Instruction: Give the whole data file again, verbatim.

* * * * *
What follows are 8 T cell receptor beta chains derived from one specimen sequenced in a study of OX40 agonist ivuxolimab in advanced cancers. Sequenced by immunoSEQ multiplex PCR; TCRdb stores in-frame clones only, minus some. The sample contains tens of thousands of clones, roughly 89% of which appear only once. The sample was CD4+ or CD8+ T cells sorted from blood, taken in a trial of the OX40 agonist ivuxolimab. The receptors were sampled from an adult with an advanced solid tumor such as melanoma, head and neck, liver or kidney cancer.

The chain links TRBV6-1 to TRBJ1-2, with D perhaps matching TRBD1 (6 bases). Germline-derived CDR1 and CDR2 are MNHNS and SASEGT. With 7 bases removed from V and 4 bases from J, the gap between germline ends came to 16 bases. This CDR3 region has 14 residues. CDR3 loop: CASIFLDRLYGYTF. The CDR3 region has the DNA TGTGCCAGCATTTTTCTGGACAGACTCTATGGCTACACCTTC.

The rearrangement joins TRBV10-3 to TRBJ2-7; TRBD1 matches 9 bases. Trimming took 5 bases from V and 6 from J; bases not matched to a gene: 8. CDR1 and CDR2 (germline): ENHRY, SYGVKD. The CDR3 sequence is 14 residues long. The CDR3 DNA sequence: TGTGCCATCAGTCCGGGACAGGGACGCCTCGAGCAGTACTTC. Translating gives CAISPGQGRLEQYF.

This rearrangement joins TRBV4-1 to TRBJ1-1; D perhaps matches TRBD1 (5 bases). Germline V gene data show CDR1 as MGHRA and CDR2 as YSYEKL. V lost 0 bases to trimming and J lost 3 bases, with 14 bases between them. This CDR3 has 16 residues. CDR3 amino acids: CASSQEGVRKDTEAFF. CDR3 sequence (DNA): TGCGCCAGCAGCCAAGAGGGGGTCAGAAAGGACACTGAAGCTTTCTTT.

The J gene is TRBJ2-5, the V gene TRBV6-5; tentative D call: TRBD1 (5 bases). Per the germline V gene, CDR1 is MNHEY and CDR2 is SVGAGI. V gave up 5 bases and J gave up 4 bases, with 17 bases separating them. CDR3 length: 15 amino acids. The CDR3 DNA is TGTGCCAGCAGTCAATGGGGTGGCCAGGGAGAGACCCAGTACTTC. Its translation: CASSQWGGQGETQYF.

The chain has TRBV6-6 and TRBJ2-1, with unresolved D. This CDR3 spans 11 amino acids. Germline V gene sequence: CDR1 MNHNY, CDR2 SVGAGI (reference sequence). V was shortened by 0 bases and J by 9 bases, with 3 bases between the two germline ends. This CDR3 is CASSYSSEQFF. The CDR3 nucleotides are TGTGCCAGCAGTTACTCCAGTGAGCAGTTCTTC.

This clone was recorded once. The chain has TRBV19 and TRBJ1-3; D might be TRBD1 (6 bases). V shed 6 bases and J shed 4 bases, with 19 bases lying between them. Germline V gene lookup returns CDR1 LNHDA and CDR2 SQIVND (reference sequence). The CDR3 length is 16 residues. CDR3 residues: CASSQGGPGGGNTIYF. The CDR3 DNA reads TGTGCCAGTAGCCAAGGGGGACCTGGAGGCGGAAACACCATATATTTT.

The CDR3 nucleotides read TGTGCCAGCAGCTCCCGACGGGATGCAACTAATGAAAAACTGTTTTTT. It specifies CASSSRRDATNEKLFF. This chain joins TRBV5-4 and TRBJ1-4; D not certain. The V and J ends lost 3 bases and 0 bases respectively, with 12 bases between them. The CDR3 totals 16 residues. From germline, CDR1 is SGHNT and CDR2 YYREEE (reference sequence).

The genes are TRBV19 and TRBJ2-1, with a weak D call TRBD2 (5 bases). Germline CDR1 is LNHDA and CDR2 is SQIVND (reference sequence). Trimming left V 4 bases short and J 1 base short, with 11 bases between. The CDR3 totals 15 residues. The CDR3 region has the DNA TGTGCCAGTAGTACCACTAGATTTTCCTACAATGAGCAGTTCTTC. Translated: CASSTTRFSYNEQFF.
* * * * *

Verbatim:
What follows are 8 T cell receptor beta chains derived from one specimen sequenced in a study of OX40 agonist ivuxolimab in advanced cancers. Sequenced by immunoSEQ multiplex PCR; TCRdb stores in-frame clones only, minus some. The sample contains tens of thousands of clones, roughly 89% of which appear only once. The sample was CD4+ or CD8+ T cells sorted from blood, taken in a trial of the OX40 agonist ivuxolimab. The receptors were sampled from an adult with an advanced solid tumor such as melanoma, head and neck, liver or kidney cancer.

The chain links TRBV6-1 to TRBJ1-2, with D perhaps matching TRBD1 (6 bases). Germline-derived CDR1 and CDR2 are MNHNS and SASEGT. With 7 bases removed from V and 4 bases from J, the gap between germline ends came to 16 bases. This CDR3 region has 14 residues. CDR3 loop: CASIFLDRLYGYTF. The CDR3 region has the DNA TGTGCCAGCATTTTTCTGGACAGACTCTATGGCTACACCTTC.

The rearrangement joins TRBV10-3 to TRBJ2-7; TRBD1 matches 9 bases. Trimming took 5 bases from V and 6 from J; bases not matched to a gene: 8. CDR1 and CDR2 (germline): ENHRY, SYGVKD. The CDR3 sequence is 14 residues long. The CDR3 DNA sequence: TGTGCCATCAGTCCGGGACAGGGACGCCTCGAGCAGTACTTC. Translating gives CAISPGQGRLEQYF.

This rearrangement joins TRBV4-1 to TRBJ1-1; D perhaps matches TRBD1 (5 bases). Germline V gene data show CDR1 as MGHRA and CDR2 as YSYEKL. V lost 0 bases to trimming and J lost 3 bases, with 14 bases between them. This CDR3 has 16 residues. CDR3 amino acids: CASSQEGVRKDTEAFF. CDR3 sequence (DNA): TGCGCCAGCAGCCAAGAGGGGGTCAGAAAGGACACTGAAGCTTTCTTT.

The J gene is TRBJ2-5, the V gene TRBV6-5; tentative D call: TRBD1 (5 bases). Per the germline V gene, CDR1 is MNHEY and CDR2 is SVGAGI. V gave up 5 bases and J gave up 4 bases, with 17 bases separating them. CDR3 length: 15 amino acids. The CDR3 DNA is TGTGCCAGCAGTCAATGGGGTGGCCAGGGAGAGACCCAGTACTTC. Its translation: CASSQWGGQGETQYF.

The chain has TRBV6-6 and TRBJ2-1, with unresolved D. This CDR3 spans 11 amino acids. Germline V gene sequence: CDR1 MNHNY, CDR2 SVGAGI (reference sequence). V was shortened by 0 bases and J by 9 bases, with 3 bases between the two germline ends. This CDR3 is CASSYSSEQFF. The CDR3 nucleotides are TGTGCCAGCAGTTACTCCAGTGAGCAGTTCTTC.

This clone was recorded once. The chain has TRBV19 and TRBJ1-3; D might be TRBD1 (6 bases). V shed 6 bases and J shed 4 bases, with 19 bases lying between them. Germline V gene lookup returns CDR1 LNHDA and CDR2 SQIVND (reference sequence). The CDR3 length is 16 residues. CDR3 residues: CASSQGGPGGGNTIYF. The CDR3 DNA reads TGTGCCAGTAGCCAAGGGGGACCTGGAGGCGGAAACACCATATATTTT.

The CDR3 nucleotides read TGTGCCAGCAGCTCCCGACGGGATGCAACTAATGAAAAACTGTTTTTT. It specifies CASSSRRDATNEKLFF. This chain joins TRBV5-4 and TRBJ1-4; D not certain. The V and J ends lost 3 bases and 0 bases respectively, with 12 bases between them. The CDR3 totals 16 residues. From germline, CDR1 is SGHNT and CDR2 YYREEE (reference sequence).

The genes are TRBV19 and TRBJ2-1, with a weak D call TRBD2 (5 bases). Germline CDR1 is LNHDA and CDR2 is SQIVND (reference sequence). Trimming left V 4 bases short and J 1 base short, with 11 bases between. The CDR3 totals 15 residues. The CDR3 region has the DNA TGTGCCAGTAGTACCACTAGATTTTCCTACAATGAGCAGTTCTTC. Translated: CASSTTRFSYNEQFF.